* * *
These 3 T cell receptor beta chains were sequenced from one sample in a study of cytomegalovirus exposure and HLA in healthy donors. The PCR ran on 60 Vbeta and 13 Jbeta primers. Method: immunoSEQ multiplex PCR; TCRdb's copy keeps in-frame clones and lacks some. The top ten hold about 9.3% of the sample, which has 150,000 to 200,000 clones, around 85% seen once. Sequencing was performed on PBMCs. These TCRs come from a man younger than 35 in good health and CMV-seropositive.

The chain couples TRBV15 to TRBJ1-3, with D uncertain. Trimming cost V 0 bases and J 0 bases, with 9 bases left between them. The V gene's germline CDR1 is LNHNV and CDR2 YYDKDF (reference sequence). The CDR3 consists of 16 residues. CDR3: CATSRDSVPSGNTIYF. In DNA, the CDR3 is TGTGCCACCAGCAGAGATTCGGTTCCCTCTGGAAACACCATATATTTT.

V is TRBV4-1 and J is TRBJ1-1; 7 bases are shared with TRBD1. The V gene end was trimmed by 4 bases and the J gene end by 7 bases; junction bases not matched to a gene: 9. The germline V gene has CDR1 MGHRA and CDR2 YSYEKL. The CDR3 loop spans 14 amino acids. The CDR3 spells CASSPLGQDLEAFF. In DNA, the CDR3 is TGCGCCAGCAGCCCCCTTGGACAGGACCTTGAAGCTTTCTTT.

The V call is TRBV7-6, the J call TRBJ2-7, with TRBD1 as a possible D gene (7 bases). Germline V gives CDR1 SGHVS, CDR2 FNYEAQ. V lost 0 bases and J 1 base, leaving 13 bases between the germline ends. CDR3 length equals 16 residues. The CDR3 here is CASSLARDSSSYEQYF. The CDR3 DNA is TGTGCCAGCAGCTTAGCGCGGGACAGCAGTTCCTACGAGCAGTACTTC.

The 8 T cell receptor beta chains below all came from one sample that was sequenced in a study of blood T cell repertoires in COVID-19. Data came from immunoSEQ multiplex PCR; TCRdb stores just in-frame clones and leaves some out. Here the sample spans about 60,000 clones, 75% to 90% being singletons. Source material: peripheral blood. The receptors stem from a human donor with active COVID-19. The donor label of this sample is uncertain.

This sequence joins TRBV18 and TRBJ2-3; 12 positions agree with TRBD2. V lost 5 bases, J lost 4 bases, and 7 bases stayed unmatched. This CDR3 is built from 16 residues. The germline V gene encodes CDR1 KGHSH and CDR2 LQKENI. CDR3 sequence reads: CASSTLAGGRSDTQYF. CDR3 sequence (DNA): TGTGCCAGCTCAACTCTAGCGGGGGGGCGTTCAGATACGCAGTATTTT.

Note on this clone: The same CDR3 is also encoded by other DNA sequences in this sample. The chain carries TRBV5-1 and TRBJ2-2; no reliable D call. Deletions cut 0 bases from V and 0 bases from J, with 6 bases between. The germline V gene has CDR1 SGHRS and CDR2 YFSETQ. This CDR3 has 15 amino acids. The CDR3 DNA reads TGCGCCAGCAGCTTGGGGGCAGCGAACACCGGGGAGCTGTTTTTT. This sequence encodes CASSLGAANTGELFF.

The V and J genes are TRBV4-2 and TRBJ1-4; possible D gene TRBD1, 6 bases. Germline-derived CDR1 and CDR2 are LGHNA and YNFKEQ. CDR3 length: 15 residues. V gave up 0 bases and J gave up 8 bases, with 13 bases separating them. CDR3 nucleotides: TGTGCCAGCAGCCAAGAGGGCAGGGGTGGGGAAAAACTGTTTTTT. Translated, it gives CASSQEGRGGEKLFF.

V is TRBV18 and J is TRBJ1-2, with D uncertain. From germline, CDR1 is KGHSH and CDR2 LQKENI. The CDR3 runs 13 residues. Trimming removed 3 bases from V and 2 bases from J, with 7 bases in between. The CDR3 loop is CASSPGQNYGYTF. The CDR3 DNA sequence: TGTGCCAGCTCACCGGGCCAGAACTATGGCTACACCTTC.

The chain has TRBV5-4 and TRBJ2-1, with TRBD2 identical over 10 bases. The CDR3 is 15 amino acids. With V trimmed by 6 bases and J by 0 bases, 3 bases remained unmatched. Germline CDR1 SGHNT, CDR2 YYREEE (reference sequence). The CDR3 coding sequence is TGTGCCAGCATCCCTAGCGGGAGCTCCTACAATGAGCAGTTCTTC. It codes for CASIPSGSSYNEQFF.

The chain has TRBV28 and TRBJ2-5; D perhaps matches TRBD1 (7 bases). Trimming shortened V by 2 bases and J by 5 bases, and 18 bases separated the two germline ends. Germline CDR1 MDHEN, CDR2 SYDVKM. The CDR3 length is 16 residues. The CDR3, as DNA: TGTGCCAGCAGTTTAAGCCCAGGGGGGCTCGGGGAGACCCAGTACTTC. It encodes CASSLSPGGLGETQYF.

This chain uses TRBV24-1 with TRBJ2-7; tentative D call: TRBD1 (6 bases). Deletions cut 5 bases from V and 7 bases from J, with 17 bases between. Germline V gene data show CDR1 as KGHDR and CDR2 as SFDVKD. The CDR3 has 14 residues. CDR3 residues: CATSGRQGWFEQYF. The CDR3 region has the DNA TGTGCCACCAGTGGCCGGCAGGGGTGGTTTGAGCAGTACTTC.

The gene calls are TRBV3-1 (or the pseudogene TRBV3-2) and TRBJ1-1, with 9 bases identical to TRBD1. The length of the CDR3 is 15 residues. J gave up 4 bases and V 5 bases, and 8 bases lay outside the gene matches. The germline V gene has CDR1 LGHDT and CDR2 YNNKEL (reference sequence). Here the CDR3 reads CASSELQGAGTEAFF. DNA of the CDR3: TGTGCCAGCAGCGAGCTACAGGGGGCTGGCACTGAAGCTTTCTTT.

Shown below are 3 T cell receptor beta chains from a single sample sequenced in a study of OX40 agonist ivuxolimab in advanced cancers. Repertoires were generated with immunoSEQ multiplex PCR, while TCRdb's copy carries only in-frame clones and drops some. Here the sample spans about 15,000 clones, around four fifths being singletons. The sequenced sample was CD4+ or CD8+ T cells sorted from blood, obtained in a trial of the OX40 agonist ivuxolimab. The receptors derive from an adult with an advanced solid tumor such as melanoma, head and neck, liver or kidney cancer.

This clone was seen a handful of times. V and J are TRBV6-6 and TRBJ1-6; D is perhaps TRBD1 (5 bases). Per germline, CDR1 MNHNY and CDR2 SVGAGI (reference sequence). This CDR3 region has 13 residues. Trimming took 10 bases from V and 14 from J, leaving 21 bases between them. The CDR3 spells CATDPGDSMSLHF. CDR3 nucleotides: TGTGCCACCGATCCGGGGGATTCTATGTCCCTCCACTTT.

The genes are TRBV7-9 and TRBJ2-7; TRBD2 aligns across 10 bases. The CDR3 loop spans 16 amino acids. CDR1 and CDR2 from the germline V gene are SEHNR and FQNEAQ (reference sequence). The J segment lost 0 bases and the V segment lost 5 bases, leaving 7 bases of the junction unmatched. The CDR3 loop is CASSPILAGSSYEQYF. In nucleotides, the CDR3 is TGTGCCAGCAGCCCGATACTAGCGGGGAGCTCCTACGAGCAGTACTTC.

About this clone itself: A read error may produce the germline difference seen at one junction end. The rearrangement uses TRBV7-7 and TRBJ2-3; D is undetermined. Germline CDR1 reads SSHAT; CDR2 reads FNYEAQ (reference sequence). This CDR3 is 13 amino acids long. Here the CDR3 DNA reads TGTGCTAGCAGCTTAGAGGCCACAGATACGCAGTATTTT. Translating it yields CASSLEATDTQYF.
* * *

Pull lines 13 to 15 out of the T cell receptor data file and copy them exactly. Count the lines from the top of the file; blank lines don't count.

The gene calls are TRBV3-1 (or the pseudogene TRBV3-2) and TRBJ1-1, with 9 bases identical to TRBD1. The length of the CDR3 is 15 residues. J gave up 4 bases and V 5 bases, and 8 bases lay outside the gene matches. The germline V gene has CDR1 LGHDT and CDR2 YNNKEL (reference sequence). Here the CDR3 reads CASSELQGAGTEAFF. DNA of the CDR3: TGTGCCAGCAGCGAGCTACAGGGGGCTGGCACTGAAGCTTTCTTT.

Shown below are 3 T cell receptor beta chains from a single sample sequenced in a study of OX40 agonist ivuxolimab in advanced cancers. Repertoires were generated with immunoSEQ multiplex PCR, while TCRdb's copy carries only in-frame clones and drops some. Here the sample spans about 15,000 clones, around four fifths being singletons. The sequenced sample was CD4+ or CD8+ T cells sorted from blood, obtained in a trial of the OX40 agonist ivuxolimab. The receptors derive from an adult with an advanced solid tumor such as melanoma, head and neck, liver or kidney cancer.

This clone was seen a handful of times. V and J are TRBV6-6 and TRBJ1-6; D is perhaps TRBD1 (5 bases). Per germline, CDR1 MNHNY and CDR2 SVGAGI (reference sequence). This CDR3 region has 13 residues. Trimming took 10 bases from V and 14 from J, leaving 21 bases between them. The CDR3 spells CATDPGDSMSLHF. CDR3 nucleotides: TGTGCCACCGATCCGGGGGATTCTATGTCCCTCCACTTT.